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Live Steam

The Options...

Brand New.

There are very few brand new ready to run steam locos but expect to pay several thousand pounds for a example...

GRS these can supply; a J94 with R/C.
Kingscale can supply; LMS Duchess, BR 80xxx, GWR 14xx, A30 Autocoach, Brittania, Coronation.
Modelbau of Germany can supply; a BR 80xxx.

Most, if not all of these models will require a curve radius of !!4.5metres.

Bespoke.

There are specialist builders who you can commission to build your loco. Mike Pavie and Mike Danby are examples.

Second Hand.

This is probably going to be the main route to finding a steam loco. There is a slight problem with absolute scale as G3 was once 1/2" or 12.5mm to the foot rather than 13.5mm to the foot. Older designs may be built to this. Very old designs by Basset-Lowke are really Henry Greenly designs and follow his elegant design principles. Designs by Lillian Lawrence (LBSC) are more rough and ready but very easy to find parts for -or have some made. The modern designers such as Martin Evans and Chris Barron will not have as many built locos existing thus they will be harder to find as will spares and parts.

The primary thing you are looking for in a second hand engine is a current boiler certificate. The G3S uses the Southern Federation "2018 Orange Book" as its guide. The loco should have a boiler certificate and a number of dated test sheets with it. It should be complete and if possible try to get a test firing on a rolling road to check that the valve timing is within acceptable limits. Older designs may not have any method of shortening the admission times to improve the length of running time, and in reality very few designs achieve 100% admission anyway.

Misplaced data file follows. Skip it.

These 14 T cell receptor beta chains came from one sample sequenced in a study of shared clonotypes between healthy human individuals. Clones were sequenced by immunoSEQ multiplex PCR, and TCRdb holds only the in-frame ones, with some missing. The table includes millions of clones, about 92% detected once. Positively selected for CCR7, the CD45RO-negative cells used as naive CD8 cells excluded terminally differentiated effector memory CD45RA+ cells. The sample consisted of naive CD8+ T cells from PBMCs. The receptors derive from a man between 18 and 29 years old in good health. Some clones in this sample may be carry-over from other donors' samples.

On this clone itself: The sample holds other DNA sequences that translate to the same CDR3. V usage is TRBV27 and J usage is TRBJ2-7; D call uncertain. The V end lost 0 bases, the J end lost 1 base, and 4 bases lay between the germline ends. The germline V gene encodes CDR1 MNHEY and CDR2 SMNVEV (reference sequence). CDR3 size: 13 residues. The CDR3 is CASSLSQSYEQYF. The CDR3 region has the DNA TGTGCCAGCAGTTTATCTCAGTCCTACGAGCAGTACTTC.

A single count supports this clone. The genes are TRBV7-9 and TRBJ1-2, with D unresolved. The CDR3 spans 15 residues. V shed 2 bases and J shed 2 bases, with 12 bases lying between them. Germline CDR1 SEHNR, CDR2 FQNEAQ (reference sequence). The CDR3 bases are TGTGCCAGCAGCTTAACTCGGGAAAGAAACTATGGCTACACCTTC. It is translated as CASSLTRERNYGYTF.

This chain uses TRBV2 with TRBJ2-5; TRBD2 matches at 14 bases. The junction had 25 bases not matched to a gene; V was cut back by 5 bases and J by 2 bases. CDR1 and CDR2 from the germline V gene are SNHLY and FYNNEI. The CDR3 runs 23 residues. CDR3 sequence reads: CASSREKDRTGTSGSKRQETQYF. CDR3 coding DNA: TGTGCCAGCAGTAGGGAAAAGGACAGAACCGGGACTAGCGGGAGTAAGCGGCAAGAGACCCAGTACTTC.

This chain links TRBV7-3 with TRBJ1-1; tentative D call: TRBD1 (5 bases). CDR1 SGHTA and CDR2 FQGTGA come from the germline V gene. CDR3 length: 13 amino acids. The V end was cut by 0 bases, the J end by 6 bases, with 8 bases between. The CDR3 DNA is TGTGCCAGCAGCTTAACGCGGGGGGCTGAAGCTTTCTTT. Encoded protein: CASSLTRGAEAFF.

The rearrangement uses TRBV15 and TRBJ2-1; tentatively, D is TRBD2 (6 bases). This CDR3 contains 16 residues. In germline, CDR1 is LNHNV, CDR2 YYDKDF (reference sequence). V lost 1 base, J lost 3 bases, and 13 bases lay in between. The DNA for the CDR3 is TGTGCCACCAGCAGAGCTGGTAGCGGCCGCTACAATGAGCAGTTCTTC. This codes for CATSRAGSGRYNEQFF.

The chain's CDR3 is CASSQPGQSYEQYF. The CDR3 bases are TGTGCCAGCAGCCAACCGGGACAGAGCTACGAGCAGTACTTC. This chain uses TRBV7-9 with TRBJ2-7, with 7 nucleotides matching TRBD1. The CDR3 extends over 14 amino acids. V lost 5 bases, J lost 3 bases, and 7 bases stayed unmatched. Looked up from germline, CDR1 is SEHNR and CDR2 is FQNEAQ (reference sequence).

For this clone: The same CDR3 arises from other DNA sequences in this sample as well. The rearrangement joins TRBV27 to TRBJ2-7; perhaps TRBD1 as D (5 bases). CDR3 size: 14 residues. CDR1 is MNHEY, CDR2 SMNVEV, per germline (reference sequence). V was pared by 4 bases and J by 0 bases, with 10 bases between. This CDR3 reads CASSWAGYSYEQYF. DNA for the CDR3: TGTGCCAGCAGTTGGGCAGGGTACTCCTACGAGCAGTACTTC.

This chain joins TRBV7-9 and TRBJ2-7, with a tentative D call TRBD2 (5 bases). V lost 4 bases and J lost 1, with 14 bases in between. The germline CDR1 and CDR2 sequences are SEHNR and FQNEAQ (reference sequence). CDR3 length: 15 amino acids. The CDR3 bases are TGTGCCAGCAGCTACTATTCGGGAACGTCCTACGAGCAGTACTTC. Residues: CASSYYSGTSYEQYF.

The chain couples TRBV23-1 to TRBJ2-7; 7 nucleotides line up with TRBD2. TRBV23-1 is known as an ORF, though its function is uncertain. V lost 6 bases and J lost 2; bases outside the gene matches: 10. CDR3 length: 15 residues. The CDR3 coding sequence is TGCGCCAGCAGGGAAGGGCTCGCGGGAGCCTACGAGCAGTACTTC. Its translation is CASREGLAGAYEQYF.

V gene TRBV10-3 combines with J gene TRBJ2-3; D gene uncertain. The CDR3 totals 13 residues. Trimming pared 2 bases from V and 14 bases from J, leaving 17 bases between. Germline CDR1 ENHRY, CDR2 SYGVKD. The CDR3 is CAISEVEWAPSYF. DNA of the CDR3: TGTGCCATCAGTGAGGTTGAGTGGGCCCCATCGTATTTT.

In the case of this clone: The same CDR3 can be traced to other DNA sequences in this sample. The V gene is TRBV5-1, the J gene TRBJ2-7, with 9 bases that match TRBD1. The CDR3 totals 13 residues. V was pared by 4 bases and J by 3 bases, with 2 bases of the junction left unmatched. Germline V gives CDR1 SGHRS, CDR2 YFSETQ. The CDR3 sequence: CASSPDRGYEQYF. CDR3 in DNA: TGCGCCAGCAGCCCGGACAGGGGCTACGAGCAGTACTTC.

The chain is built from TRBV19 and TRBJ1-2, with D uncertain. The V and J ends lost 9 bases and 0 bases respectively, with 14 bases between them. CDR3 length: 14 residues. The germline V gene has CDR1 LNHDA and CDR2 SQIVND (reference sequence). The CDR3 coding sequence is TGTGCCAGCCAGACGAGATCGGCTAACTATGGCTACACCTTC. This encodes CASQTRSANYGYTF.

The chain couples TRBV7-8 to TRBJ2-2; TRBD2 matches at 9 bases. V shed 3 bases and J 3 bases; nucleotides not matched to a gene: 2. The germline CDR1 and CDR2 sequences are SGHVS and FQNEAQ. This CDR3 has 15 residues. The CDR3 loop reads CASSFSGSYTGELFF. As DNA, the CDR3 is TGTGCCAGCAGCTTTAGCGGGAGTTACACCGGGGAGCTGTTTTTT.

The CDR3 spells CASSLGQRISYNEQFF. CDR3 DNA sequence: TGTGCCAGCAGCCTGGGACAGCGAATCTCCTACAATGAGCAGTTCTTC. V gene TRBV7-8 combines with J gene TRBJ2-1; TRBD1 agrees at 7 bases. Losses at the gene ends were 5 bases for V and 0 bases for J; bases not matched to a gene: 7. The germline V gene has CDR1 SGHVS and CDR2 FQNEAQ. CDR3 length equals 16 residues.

Although the older designs may be operated on Coal or Spirits more modern designs may use Butane gas. Coal operation is wonderful but difficult as each loco is an individual, the G3S have a manual on this which is cheaper than tears... Spirit firing is uncontrollable and is literally "fire and forget". Once the lamps are lit they burn until the supply is exhausted. Gas Firing is, I personally feel, perfect for model locos and Gas conversion kits are easily sourced. Your gas tank will also require a current certificate as well.

Condition is in the eye of the beholder. A 1920's Bing locomotive will have scratched and scarred paintwork from its life on the tracks. It would look really lovely with fully restored paintwork, but I personally -would cherish it as is...

Caveat Emptor...

Your main point of entry will be via auction houses or eBay. The G3S forum often has models for sale with a certified history. When buying from the former you must beware that the auctioneer or seller might not know what they have and the description might be more "hopeful" -than accurate... I well remember the LNER Pacific advertised on eBay with an 2-6-2 layout and Baker valve gear. Interestingly enough it did turn up at an AGM -but correctly labelled as an Western Australian loco. Some sellers have wildly "optimistic" ideas of the value of their item. Have a look for a few months before buying as the price often drops to a more reasonable amount. Some people see model locos as a "hedge investment" and locos that are marked "brand new never run 5 years old" -means that the boiler certificate has certainly lapsed and probably most of the motions have set solid with rust from lack of maintenance...


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Page last modified on January 20, 2018, at 10:38 AM